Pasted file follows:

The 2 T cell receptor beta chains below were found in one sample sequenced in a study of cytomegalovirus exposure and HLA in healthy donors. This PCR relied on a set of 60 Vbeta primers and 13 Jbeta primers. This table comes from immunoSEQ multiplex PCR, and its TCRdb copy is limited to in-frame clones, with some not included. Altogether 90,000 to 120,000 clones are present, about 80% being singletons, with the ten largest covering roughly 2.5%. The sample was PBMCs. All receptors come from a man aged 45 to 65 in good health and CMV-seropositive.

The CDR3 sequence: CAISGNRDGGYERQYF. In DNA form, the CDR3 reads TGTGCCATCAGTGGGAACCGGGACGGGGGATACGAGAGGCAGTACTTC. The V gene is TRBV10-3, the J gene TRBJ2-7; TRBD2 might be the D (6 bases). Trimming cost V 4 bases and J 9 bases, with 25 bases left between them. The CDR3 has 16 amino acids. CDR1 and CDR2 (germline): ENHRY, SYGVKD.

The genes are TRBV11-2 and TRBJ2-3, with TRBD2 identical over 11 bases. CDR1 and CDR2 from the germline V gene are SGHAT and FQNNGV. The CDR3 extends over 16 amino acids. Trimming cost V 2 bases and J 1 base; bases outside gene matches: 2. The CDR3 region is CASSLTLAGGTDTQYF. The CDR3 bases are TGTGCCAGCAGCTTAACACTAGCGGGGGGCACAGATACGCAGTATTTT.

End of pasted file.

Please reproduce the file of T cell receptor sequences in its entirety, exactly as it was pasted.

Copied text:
The 2 T cell receptor beta chains below were found in one sample sequenced in a study of cytomegalovirus exposure and HLA in healthy donors. This PCR relied on a set of 60 Vbeta primers and 13 Jbeta primers. This table comes from immunoSEQ multiplex PCR, and its TCRdb copy is limited to in-frame clones, with some not included. Altogether 90,000 to 120,000 clones are present, about 80% being singletons, with the ten largest covering roughly 2.5%. The sample was PBMCs. All receptors come from a man aged 45 to 65 in good health and CMV-seropositive.

The CDR3 sequence: CAISGNRDGGYERQYF. In DNA form, the CDR3 reads TGTGCCATCAGTGGGAACCGGGACGGGGGATACGAGAGGCAGTACTTC. The V gene is TRBV10-3, the J gene TRBJ2-7; TRBD2 might be the D (6 bases). Trimming cost V 4 bases and J 9 bases, with 25 bases left between them. The CDR3 has 16 amino acids. CDR1 and CDR2 (germline): ENHRY, SYGVKD.

The genes are TRBV11-2 and TRBJ2-3, with TRBD2 identical over 11 bases. CDR1 and CDR2 from the germline V gene are SGHAT and FQNNGV. The CDR3 extends over 16 amino acids. Trimming cost V 2 bases and J 1 base; bases outside gene matches: 2. The CDR3 region is CASSLTLAGGTDTQYF. The CDR3 bases are TGTGCCAGCAGCTTAACACTAGCGGGGGGCACAGATACGCAGTATTTT.